Posts Tagged ‘creativity’

Artist Maja illustrates "cultivate"

Illustration Friday is the online art forum by Penelope Dullaghan and Brianna Privett that celebrates the artist in all of us.  Each week there is a theme to illustrate, whether you’re a professional artist or just like the feel of pastels in your hand.  Last week’s topic was “toy”; you can submit a topic idea of your own.  What will people dream up?

Participating involves posting your illustration on a blog or website and uploading a linked thumbnail of the piece onto Illustration Friday.  Viewers can browse the submissions by medium or by style.  There is also a message board for discussion and for reaching out to your fellow artists.  This site is a fun way to challenge yourself creatively, weekly.



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Oh my goodness.  Have you seen these?  Luna & Curious sells these wonderfully intricate false eyelashes, apparently inspired by Chinese paper cutting.  I rather fancy the peacock set.


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portrait by bruce weber

Last month, I went to the Peabody Essex Museum on a terribly dreary day.   The perfect day to see the exhibit Rare Bird of Fashion: The Irreverent Iris Apfel, which explodes with color and flair.

The show exhibited 80 outfits of Apfel, a fashionista of a different feather.   Different rooms grouped the outfits in terms of style: a room for the glamorous clothing, a room for the ethnic garb, the winter clothing, the circus clothing.  In addition to the outfits, which all appropriately sat on identical mannequins with her enormous glasses, were cases and cases of jewelry.  I adored the ethnic jewelry, dripping with silver or fit with huge hunks of amber.

Who is Apfel? Why does she have money to buy the turquoise jewelry I want?  Iris Apfel and her husband began a business in textiles- specializing in replicating antique fabrics, a specialization that took them all over the world and even gave them several jobs at the White House. 

While she cannot sew or create, and certainly wouldn’t have an Etsy shop, Apfel would immediately be a hit as a Storque (Etsy blog) writer.  Her style is fun and bold because she didn’t and doesn’t follow trends.  And she believes it’s not about what you spend, but about what you’re buying.  Pieces from the collection came from designers and they also came from the bottom of a bin in a flea market.  Says Apfel:

I’m not too fond of real jewelry. I know it’s very beautiful and very valuable but I never had a yen for it. (What a lucky man my husband is!) My stuff is much more dramatic and much more fun.

My mum was fascinated with this breastplate and even more so when we realized it was a recent addition to her wardrobe (Apfel is 88 years old).  We both loved the metal dog shaped purse.  One of my favorite pieces is utterly make-able: the googly eyed bracelet.

Iris on shopping:

I’m a hopeless romantic. I buy things because I fall in love with them. I never buy anything just because it’s valuable. My husband used to say I look at a piece of fabric and listen to the threads. It tells me a story. It sings me a song. I have to get a physical reaction when I buy something. A coup de foudre – a bolt of lightning. It’s fun to get knocked out that way!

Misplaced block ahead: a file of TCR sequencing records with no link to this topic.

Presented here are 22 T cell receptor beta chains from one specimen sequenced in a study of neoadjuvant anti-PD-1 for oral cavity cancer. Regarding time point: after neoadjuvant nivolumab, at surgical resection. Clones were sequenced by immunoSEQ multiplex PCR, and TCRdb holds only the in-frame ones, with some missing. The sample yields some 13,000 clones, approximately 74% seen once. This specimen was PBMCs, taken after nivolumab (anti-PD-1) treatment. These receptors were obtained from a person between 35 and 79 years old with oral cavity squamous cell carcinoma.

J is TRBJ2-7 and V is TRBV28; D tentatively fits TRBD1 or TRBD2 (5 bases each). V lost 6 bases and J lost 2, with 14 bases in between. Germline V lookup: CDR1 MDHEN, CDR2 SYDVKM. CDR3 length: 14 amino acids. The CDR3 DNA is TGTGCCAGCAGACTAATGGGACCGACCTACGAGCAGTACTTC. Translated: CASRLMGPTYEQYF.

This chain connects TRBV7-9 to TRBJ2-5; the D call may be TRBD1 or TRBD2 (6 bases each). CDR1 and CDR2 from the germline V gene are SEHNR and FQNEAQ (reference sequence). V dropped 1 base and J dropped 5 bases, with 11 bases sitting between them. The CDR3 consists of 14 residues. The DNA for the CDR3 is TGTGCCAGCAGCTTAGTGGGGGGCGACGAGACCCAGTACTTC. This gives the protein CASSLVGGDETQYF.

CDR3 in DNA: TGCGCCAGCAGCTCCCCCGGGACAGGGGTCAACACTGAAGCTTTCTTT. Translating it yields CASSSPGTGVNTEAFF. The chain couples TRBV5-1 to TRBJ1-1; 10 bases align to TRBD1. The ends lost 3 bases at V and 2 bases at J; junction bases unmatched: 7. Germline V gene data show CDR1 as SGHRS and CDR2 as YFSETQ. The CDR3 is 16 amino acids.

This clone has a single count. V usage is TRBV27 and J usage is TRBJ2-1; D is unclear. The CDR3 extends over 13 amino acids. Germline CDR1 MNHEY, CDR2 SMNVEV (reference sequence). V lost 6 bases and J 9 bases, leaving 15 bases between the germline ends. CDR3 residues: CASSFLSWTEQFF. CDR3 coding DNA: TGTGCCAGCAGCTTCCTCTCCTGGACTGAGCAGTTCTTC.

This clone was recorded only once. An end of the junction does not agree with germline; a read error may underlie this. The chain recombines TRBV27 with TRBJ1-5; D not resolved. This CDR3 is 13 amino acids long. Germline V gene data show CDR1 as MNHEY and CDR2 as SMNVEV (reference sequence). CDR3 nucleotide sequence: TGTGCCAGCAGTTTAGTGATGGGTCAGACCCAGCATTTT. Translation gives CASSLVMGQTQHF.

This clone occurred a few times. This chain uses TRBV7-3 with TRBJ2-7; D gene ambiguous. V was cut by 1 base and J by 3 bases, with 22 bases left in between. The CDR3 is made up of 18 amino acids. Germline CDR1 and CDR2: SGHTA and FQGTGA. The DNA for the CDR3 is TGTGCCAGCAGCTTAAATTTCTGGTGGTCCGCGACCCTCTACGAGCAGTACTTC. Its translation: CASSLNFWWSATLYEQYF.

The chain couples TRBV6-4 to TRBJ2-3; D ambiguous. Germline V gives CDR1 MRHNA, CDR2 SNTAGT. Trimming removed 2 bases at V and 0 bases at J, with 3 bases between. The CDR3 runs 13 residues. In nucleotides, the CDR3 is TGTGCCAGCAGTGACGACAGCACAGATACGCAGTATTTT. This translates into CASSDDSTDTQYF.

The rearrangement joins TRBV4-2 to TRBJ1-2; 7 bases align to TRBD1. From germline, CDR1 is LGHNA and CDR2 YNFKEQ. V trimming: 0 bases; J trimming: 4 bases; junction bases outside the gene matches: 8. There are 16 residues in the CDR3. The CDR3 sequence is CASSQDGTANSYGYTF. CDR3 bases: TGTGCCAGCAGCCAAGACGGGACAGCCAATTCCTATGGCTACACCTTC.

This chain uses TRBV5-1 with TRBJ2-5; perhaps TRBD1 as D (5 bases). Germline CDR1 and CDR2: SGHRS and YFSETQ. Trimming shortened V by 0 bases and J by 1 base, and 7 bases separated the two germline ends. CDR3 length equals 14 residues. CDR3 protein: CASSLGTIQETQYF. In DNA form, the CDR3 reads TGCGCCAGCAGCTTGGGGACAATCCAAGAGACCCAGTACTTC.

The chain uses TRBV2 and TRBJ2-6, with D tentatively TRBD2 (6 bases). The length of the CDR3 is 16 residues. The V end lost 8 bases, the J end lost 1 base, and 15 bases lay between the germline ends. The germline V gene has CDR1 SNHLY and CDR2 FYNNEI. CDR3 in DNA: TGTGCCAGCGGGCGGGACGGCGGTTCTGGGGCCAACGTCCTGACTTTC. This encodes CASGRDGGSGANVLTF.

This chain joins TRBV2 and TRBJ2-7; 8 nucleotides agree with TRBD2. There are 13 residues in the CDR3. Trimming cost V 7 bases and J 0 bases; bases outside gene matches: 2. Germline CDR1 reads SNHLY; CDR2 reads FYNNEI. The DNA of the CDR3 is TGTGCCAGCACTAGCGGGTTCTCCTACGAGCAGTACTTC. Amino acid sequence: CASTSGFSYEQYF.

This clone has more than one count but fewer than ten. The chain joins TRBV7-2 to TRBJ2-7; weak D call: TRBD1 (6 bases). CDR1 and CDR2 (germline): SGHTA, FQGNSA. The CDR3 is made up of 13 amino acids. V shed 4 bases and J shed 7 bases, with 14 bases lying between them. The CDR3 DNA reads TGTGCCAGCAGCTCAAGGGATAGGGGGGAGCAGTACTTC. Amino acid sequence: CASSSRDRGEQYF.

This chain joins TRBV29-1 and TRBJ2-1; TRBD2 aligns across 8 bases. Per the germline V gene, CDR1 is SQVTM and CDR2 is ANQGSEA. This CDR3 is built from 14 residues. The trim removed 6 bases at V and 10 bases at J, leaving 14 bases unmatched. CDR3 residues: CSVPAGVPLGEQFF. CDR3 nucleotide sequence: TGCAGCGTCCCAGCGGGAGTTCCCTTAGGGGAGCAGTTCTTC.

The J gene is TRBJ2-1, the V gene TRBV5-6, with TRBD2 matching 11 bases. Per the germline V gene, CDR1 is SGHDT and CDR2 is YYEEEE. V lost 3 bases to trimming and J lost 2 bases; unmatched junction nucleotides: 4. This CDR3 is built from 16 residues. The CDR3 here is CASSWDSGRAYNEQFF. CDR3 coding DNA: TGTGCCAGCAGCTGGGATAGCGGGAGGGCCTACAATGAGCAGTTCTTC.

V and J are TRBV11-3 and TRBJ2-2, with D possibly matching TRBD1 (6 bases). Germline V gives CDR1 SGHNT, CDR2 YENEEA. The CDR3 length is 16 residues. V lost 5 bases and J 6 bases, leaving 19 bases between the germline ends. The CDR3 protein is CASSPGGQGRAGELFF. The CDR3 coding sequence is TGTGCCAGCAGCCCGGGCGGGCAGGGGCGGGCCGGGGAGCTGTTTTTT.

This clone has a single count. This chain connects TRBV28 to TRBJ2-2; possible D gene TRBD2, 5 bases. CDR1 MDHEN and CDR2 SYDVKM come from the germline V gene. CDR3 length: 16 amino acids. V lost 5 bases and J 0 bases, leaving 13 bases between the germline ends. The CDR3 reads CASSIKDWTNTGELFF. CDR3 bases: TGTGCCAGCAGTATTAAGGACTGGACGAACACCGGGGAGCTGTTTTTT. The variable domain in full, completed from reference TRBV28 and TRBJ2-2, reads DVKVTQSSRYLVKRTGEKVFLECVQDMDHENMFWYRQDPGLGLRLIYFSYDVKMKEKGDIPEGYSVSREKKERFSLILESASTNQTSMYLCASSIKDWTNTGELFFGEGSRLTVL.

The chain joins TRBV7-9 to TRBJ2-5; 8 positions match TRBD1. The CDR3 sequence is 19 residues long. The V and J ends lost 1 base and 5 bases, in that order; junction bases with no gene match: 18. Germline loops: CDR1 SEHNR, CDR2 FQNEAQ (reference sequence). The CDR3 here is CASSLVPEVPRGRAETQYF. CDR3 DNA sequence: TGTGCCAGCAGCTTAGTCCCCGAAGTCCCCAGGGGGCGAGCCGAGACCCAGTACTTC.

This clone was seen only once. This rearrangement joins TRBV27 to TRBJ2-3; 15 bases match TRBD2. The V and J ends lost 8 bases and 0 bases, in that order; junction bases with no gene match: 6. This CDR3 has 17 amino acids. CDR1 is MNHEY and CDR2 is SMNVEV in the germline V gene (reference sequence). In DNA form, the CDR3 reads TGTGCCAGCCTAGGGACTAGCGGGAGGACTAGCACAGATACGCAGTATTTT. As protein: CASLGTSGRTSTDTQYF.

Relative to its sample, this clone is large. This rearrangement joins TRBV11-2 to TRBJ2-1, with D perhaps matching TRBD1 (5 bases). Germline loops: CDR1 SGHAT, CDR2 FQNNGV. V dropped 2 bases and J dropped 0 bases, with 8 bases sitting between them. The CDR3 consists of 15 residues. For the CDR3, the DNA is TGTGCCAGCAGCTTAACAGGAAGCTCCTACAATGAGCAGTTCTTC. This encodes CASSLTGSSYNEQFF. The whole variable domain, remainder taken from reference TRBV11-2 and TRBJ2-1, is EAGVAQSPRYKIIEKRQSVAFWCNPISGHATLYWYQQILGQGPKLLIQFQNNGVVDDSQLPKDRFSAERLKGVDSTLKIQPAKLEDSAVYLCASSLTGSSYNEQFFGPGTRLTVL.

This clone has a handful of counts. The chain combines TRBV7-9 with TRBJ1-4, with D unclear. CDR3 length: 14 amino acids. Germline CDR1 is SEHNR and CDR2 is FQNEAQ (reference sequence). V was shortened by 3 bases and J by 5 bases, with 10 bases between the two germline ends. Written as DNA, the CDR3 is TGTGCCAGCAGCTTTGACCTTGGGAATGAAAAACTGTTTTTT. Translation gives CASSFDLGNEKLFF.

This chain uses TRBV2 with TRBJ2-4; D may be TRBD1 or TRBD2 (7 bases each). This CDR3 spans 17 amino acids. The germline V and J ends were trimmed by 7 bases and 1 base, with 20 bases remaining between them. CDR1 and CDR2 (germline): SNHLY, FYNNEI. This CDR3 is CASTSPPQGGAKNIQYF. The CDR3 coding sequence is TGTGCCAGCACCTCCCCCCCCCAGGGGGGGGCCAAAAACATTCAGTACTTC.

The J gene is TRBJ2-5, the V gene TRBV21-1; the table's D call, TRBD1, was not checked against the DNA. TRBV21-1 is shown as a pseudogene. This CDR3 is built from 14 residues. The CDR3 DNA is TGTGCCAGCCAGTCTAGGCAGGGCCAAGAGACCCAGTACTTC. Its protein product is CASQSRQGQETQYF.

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There is no better place to explore a theme than on Etsy.  Valentine’s Day and love are themes that Etsy sellers do right.  What a better way to express my love for Etsy than to display the love on Etsy?

I begin with a poem by the Persian poet Hafez of Shiraz, and then give you my Valentine’s Day favorites:

Even after all this time
the sun never says to the earth, “You owe me.”
Look what happens with
A love like that,
It lights up the Whole Sky.


Romance Blouse by CowgirlHeaven

I think the back is a place of often overlooked beauty.  This blouse does such an elegant job of displaying it.

I have a Pink heart- Double Brooch by krize

Gotta go with the cute.  This guy would jazz up any Valentine’s Day cardigan.

Love Card by Wheeler Studio

Love is girls and boys and boys and girls and girls.

Haute Couture Valentines Day Dress by Nostalgia

The fabric is covered in little tiny hearts!  It’s the perfect Valentine’s Day date dress.

Interlocking Garnet ring by onegarnetgirl

This double ring blows my socks off.

Dancing Bears- Waltz Print by amberalexander

Absolutely nothing says true love like this watercolor print of waltzing bears.  I love the sincerity in the bear’s face.

❤   ❤   ❤

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Success on Etsy. It’s seemingly everywhere!  Yet there are thousands of sellers who never make a sale.  The Storque, the Etsy blog, has many articles with tips on improving one’s store. Here is a helpful article for new sellers:

Success for Beginning Etsy Sellers

I’d like to take a look at three successful shops.  What do they have in common?  What seems to be their key to success?  As a buyer, what attracts me to these shops?  I’m looking at:

ImYourPresent BoyGirlParty WhichGoose